Rosogolla Recipe

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Rosogolla Recipe


By Monish Gujral Published: May 12, 2013

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    1. Boil the milk in a large pan, keep stirring so the milk does not scorch to bottom.
    2. As the milk rolls to boil, remove from heat and gradually add the lime juice and keep stirring. The milk will start to curdle, the whey will separate.
    3. Strain the curdled milk with the help of cheese cloth.
    4. Collect the cheese in the cheese cloth and run under clod water. This will ensure to wash out any smell of lime juice in the cheese as well as cooling down the cheese and making it softer
    5. Tie up the cheese cloth and squeeze out excess water, hang the cheese cloth bag to drain out excess water.
    6. Take the cheese in a flat plate, add sooji (semolina), 2 teaspoon sugar and mix well for 2 min or till smooth
    7. Knead the dough with your back of your hand for 4-5 min or till no lumps. Divide the dough into four balls.
    8. From each ball make 5 balls. Put one Sweet makhana (sugar ball) in each ball. Repeat the step for other cheese balls, so at the end you will finish with 20 cheese balls.
    9. In a wide mouthed and dip pan (with cover) add 6 cups of water and 2 cups of sugar, boil the syrup. Add crushed green cardamom.
    10. Add the cheese balls, cover the pan. Keep an eye so the syrup does not spill. Cook for 40-45 min.
    11. In between add little warm water to the syrup, because as the syrup is boiling for long it may thicken and make the rosogolla hard, to keep the consistency of the syrup same, add little hot water.
    12. As the cheese balls are cooking turn the cheese balls very gently. The cheese balls will puff and will be double the size, make sure you are using a large enough pan to accommodate all the cheese balls. After 40-45 min switch off the heat, remove pan from heat and let it cool down to room temperature. As the rosogollas will cool down they will shrink in size. Rosogolla will taste best the next day. You can cool it inside a refrigerator and serve cold or at room temperature.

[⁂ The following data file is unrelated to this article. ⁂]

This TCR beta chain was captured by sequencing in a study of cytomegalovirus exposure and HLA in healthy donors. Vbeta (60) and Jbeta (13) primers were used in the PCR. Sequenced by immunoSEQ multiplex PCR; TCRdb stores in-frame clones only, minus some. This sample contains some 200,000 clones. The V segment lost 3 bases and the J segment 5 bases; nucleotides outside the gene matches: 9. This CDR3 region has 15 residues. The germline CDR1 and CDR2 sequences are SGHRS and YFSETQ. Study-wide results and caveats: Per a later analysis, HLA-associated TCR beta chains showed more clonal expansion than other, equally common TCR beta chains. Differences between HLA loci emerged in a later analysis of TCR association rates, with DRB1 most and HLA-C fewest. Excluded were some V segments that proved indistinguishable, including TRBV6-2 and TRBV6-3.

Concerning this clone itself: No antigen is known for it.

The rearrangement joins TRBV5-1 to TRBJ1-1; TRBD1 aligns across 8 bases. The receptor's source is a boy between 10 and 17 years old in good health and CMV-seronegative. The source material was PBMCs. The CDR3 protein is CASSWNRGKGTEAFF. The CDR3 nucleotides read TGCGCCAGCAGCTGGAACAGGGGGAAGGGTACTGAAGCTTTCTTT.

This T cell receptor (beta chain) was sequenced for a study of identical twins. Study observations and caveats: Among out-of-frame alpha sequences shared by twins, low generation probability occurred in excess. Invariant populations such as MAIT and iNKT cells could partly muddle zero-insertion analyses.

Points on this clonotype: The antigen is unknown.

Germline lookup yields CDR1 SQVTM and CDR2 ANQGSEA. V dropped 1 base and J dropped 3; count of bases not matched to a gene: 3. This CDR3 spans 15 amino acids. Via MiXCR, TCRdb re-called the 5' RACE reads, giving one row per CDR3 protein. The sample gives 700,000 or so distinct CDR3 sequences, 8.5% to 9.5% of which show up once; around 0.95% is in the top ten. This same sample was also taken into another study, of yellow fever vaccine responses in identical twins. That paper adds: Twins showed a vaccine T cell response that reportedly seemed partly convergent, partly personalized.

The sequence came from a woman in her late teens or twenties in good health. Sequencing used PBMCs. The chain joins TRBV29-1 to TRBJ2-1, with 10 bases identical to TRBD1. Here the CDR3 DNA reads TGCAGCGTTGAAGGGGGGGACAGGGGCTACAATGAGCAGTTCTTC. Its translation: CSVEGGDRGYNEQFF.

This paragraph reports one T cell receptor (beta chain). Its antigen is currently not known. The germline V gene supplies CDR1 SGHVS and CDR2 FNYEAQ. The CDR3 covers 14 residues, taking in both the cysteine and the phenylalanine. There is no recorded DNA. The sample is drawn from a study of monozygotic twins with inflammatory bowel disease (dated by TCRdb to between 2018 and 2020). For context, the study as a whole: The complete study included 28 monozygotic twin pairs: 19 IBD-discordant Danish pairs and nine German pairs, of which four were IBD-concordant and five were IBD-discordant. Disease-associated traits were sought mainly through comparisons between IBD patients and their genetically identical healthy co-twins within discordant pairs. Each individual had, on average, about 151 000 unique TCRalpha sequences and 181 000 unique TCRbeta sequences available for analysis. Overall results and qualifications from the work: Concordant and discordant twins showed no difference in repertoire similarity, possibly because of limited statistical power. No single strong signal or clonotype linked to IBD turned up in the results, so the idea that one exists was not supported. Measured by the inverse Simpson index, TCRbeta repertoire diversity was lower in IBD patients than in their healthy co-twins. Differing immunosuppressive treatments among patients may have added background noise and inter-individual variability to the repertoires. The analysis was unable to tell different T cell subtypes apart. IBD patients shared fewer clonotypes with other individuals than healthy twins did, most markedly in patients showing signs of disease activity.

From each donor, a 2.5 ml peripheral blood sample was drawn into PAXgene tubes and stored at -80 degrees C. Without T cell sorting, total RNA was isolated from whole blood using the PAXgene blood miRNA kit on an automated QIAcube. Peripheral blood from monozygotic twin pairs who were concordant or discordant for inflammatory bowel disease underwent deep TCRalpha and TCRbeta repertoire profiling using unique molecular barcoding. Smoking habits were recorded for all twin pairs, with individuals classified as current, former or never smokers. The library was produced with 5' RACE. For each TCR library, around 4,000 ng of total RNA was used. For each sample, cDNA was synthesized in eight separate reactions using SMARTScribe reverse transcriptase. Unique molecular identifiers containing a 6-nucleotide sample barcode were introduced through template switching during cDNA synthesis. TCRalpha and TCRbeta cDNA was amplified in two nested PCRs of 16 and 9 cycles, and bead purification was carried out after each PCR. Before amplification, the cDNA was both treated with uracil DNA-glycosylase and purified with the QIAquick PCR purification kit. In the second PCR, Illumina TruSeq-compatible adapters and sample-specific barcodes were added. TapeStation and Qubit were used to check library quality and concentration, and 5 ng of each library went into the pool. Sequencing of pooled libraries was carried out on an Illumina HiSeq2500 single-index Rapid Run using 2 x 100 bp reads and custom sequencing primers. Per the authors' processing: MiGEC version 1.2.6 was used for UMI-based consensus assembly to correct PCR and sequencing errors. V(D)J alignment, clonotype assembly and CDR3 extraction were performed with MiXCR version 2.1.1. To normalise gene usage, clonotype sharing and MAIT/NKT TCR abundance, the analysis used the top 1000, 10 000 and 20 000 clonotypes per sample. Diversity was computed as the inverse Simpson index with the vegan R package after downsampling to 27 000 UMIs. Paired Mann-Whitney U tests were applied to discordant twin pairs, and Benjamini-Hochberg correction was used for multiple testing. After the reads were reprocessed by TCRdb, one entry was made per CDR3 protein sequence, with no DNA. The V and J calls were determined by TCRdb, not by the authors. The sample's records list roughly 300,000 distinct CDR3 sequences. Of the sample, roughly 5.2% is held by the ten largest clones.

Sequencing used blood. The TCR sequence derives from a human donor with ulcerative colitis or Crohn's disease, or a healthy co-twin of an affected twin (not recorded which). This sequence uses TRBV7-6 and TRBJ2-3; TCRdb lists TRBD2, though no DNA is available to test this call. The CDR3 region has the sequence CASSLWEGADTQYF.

First chef from India to be invited to Le cordon Bleu to demonstrate in Paris. Monish is credited with the trailblazing turn-around of Moti Mahal, from being a small but iconic presence in Delhi, to becoming a multi-national corporation that is well on its way to defining how the world eats Indian food. A traditionalist, Monish has remained true to the signature dishes that made Moti Mahal a legend, while reinventing the dining experience into one that is exciting and avant garde to suit modern sensibilities.

    1 Comment

    1. Rana

      July 21, 2014 at 11:26 am

      “Remember that Bengali households still are known for their amazing food culture and this fact is known world-wide :)

      tanSEN was bengali my dear friend, so were a lot of other people! want to see the entire list as it stands today? so was subash chandra bose and sri aurobindo :)

      and i can name a million others and i am proud to say our greateness can be exerted beyond our national borders.
      we are the fifth largest speakers!

      we bengalis have won pretty much every award in the world stage you name it we have it and we are damn proud of what we have :)

      its the only country in the world which took rebellion because it couldn’t speak its mother tongue and it won! and won so hard that the UN had to adopt that day as the international language day, which celebrates languages from all over the world.

      did you know that the FAMOUS SEARS TOWER is architectured by another bengali?”

      (MBA graduate, IMT Ghaziabad)
      Bengaluru, Karnataka

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